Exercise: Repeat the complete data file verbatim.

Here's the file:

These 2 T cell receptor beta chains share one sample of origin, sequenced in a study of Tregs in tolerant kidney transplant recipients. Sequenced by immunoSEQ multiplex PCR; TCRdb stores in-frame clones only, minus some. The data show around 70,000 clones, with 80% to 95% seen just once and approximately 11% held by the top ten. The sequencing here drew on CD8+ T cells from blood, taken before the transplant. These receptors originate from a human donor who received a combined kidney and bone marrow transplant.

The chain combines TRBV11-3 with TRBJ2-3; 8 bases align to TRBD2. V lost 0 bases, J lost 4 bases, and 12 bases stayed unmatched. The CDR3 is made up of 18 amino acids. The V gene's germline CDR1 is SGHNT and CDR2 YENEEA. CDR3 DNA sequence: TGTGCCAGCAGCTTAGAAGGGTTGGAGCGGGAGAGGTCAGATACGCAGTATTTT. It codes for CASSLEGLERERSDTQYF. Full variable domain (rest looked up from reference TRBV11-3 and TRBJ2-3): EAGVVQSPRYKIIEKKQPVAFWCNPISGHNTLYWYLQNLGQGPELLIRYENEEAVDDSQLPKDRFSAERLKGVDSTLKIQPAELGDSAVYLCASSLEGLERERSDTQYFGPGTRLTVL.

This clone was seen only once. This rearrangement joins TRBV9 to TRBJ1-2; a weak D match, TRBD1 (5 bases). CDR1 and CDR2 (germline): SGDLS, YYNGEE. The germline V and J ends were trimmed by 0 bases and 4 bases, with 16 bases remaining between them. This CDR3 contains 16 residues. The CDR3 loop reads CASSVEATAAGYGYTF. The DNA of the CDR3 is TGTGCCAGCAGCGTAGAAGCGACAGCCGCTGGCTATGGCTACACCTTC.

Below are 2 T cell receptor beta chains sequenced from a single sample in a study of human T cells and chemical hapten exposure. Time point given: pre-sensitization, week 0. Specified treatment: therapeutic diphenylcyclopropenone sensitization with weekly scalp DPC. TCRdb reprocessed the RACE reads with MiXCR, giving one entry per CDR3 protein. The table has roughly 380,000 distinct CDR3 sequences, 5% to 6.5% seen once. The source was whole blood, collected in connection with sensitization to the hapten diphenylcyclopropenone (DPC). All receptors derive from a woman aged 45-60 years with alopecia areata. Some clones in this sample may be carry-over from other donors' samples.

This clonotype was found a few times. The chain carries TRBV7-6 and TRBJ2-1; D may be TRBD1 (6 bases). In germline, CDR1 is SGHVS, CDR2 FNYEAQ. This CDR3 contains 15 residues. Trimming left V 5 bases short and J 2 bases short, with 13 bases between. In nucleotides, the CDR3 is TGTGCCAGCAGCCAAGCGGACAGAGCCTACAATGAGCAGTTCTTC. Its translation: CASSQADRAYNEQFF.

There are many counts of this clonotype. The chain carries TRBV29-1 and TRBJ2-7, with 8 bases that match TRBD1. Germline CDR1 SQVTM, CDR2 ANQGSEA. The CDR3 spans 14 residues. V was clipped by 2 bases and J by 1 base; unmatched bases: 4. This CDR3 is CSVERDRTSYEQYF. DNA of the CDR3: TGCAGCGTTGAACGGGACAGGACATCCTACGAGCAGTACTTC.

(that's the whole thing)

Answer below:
These 2 T cell receptor beta chains share one sample of origin, sequenced in a study of Tregs in tolerant kidney transplant recipients. Sequenced by immunoSEQ multiplex PCR; TCRdb stores in-frame clones only, minus some. The data show around 70,000 clones, with 80% to 95% seen just once and approximately 11% held by the top ten. The sequencing here drew on CD8+ T cells from blood, taken before the transplant. These receptors originate from a human donor who received a combined kidney and bone marrow transplant.

The chain combines TRBV11-3 with TRBJ2-3; 8 bases align to TRBD2. V lost 0 bases, J lost 4 bases, and 12 bases stayed unmatched. The CDR3 is made up of 18 amino acids. The V gene's germline CDR1 is SGHNT and CDR2 YENEEA. CDR3 DNA sequence: TGTGCCAGCAGCTTAGAAGGGTTGGAGCGGGAGAGGTCAGATACGCAGTATTTT. It codes for CASSLEGLERERSDTQYF. Full variable domain (rest looked up from reference TRBV11-3 and TRBJ2-3): EAGVVQSPRYKIIEKKQPVAFWCNPISGHNTLYWYLQNLGQGPELLIRYENEEAVDDSQLPKDRFSAERLKGVDSTLKIQPAELGDSAVYLCASSLEGLERERSDTQYFGPGTRLTVL.

This clone was seen only once. This rearrangement joins TRBV9 to TRBJ1-2; a weak D match, TRBD1 (5 bases). CDR1 and CDR2 (germline): SGDLS, YYNGEE. The germline V and J ends were trimmed by 0 bases and 4 bases, with 16 bases remaining between them. This CDR3 contains 16 residues. The CDR3 loop reads CASSVEATAAGYGYTF. The DNA of the CDR3 is TGTGCCAGCAGCGTAGAAGCGACAGCCGCTGGCTATGGCTACACCTTC.

Below are 2 T cell receptor beta chains sequenced from a single sample in a study of human T cells and chemical hapten exposure. Time point given: pre-sensitization, week 0. Specified treatment: therapeutic diphenylcyclopropenone sensitization with weekly scalp DPC. TCRdb reprocessed the RACE reads with MiXCR, giving one entry per CDR3 protein. The table has roughly 380,000 distinct CDR3 sequences, 5% to 6.5% seen once. The source was whole blood, collected in connection with sensitization to the hapten diphenylcyclopropenone (DPC). All receptors derive from a woman aged 45-60 years with alopecia areata. Some clones in this sample may be carry-over from other donors' samples.

This clonotype was found a few times. The chain carries TRBV7-6 and TRBJ2-1; D may be TRBD1 (6 bases). In germline, CDR1 is SGHVS, CDR2 FNYEAQ. This CDR3 contains 15 residues. Trimming left V 5 bases short and J 2 bases short, with 13 bases between. In nucleotides, the CDR3 is TGTGCCAGCAGCCAAGCGGACAGAGCCTACAATGAGCAGTTCTTC. Its translation: CASSQADRAYNEQFF.

There are many counts of this clonotype. The chain carries TRBV29-1 and TRBJ2-7, with 8 bases that match TRBD1. Germline CDR1 SQVTM, CDR2 ANQGSEA. The CDR3 spans 14 residues. V was clipped by 2 bases and J by 1 base; unmatched bases: 4. This CDR3 is CSVERDRTSYEQYF. DNA of the CDR3: TGCAGCGTTGAACGGGACAGGACATCCTACGAGCAGTACTTC.